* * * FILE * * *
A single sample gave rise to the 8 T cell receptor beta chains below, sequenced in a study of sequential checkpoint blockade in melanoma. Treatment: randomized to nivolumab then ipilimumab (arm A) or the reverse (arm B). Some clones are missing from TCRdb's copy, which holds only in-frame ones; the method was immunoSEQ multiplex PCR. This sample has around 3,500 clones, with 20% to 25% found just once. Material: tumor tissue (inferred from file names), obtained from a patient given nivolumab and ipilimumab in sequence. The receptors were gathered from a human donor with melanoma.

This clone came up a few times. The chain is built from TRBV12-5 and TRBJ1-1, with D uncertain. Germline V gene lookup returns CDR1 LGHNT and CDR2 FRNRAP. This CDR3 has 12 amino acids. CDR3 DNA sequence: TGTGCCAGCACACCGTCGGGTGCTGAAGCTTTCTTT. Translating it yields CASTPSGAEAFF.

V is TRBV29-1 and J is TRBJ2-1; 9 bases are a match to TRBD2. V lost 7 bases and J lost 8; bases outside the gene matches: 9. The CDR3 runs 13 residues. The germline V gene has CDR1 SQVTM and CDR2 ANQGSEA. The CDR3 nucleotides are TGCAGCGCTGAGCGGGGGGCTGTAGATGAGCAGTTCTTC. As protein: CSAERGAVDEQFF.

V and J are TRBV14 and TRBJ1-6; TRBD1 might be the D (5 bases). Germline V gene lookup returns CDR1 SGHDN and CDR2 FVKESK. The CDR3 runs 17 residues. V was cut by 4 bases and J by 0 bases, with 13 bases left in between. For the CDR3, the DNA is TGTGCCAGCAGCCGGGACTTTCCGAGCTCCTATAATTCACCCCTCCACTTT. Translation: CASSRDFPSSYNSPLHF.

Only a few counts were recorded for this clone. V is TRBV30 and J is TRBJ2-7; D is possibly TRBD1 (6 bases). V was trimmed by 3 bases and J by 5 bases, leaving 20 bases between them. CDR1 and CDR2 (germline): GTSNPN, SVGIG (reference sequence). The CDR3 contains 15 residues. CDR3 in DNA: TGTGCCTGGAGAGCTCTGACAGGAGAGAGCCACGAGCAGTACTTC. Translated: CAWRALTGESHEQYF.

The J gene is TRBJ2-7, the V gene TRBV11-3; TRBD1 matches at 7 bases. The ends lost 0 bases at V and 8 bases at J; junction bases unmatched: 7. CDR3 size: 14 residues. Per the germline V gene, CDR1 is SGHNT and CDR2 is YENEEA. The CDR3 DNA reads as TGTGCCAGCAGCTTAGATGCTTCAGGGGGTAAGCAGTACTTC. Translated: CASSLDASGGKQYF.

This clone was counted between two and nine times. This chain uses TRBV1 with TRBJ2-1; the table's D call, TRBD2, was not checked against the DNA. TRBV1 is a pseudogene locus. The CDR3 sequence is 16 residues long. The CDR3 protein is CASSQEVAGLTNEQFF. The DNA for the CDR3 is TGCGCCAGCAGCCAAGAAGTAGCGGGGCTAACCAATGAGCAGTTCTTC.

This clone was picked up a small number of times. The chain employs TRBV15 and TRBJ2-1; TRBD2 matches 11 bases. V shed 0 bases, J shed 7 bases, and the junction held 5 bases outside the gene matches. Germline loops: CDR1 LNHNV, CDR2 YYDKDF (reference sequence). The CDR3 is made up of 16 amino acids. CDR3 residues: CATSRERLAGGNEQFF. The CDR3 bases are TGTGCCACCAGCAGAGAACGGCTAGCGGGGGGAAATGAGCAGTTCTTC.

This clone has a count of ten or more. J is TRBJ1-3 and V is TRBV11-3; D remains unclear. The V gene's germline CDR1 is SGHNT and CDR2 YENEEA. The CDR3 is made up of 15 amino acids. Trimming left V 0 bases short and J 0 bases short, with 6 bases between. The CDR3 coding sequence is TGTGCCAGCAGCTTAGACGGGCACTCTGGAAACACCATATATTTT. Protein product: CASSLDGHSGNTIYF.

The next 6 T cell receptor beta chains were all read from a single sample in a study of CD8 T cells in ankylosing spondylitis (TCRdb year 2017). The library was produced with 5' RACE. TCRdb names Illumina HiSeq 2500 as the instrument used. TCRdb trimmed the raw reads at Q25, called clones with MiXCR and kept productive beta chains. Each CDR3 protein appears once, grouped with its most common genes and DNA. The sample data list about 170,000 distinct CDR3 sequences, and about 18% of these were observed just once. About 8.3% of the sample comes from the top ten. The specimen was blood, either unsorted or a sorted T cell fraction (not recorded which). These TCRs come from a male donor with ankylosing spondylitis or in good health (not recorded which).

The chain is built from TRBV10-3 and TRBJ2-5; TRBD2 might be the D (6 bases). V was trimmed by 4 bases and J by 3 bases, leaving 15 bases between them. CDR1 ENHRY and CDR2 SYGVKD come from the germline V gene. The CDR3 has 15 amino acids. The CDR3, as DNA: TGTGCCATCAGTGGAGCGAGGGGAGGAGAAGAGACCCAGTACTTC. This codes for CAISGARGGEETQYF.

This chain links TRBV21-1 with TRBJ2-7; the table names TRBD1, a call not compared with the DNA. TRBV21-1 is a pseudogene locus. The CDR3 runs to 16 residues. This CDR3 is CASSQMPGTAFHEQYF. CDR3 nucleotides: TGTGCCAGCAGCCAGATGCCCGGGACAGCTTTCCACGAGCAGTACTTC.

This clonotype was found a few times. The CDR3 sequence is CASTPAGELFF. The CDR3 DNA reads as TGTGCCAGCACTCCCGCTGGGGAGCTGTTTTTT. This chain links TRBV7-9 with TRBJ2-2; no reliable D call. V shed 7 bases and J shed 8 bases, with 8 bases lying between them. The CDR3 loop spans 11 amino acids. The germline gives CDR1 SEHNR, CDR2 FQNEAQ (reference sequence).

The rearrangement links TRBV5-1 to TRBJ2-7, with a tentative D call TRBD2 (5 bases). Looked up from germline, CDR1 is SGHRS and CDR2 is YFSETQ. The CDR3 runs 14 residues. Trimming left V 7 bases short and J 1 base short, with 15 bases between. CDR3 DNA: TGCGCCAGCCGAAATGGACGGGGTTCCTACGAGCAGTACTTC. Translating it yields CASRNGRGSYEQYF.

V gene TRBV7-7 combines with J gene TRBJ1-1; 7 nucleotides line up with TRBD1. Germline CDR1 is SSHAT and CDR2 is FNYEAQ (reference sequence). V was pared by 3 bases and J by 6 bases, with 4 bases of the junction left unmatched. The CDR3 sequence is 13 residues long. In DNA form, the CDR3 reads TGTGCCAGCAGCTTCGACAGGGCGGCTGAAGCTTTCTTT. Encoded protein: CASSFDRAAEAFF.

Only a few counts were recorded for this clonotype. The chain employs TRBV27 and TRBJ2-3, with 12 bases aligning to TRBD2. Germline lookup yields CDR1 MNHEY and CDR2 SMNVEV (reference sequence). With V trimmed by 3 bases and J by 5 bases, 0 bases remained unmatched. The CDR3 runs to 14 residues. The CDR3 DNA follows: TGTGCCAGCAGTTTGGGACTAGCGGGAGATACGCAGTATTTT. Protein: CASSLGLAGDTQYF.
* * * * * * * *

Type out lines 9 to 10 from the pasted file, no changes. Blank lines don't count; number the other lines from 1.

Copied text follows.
This clone has a count of ten or more. J is TRBJ1-3 and V is TRBV11-3; D remains unclear. The V gene's germline CDR1 is SGHNT and CDR2 YENEEA. The CDR3 is made up of 15 amino acids. Trimming left V 0 bases short and J 0 bases short, with 6 bases between. The CDR3 coding sequence is TGTGCCAGCAGCTTAGACGGGCACTCTGGAAACACCATATATTTT. Protein product: CASSLDGHSGNTIYF.

The next 6 T cell receptor beta chains were all read from a single sample in a study of CD8 T cells in ankylosing spondylitis (TCRdb year 2017). The library was produced with 5' RACE. TCRdb names Illumina HiSeq 2500 as the instrument used. TCRdb trimmed the raw reads at Q25, called clones with MiXCR and kept productive beta chains. Each CDR3 protein appears once, grouped with its most common genes and DNA. The sample data list about 170,000 distinct CDR3 sequences, and about 18% of these were observed just once. About 8.3% of the sample comes from the top ten. The specimen was blood, either unsorted or a sorted T cell fraction (not recorded which). These TCRs come from a male donor with ankylosing spondylitis or in good health (not recorded which).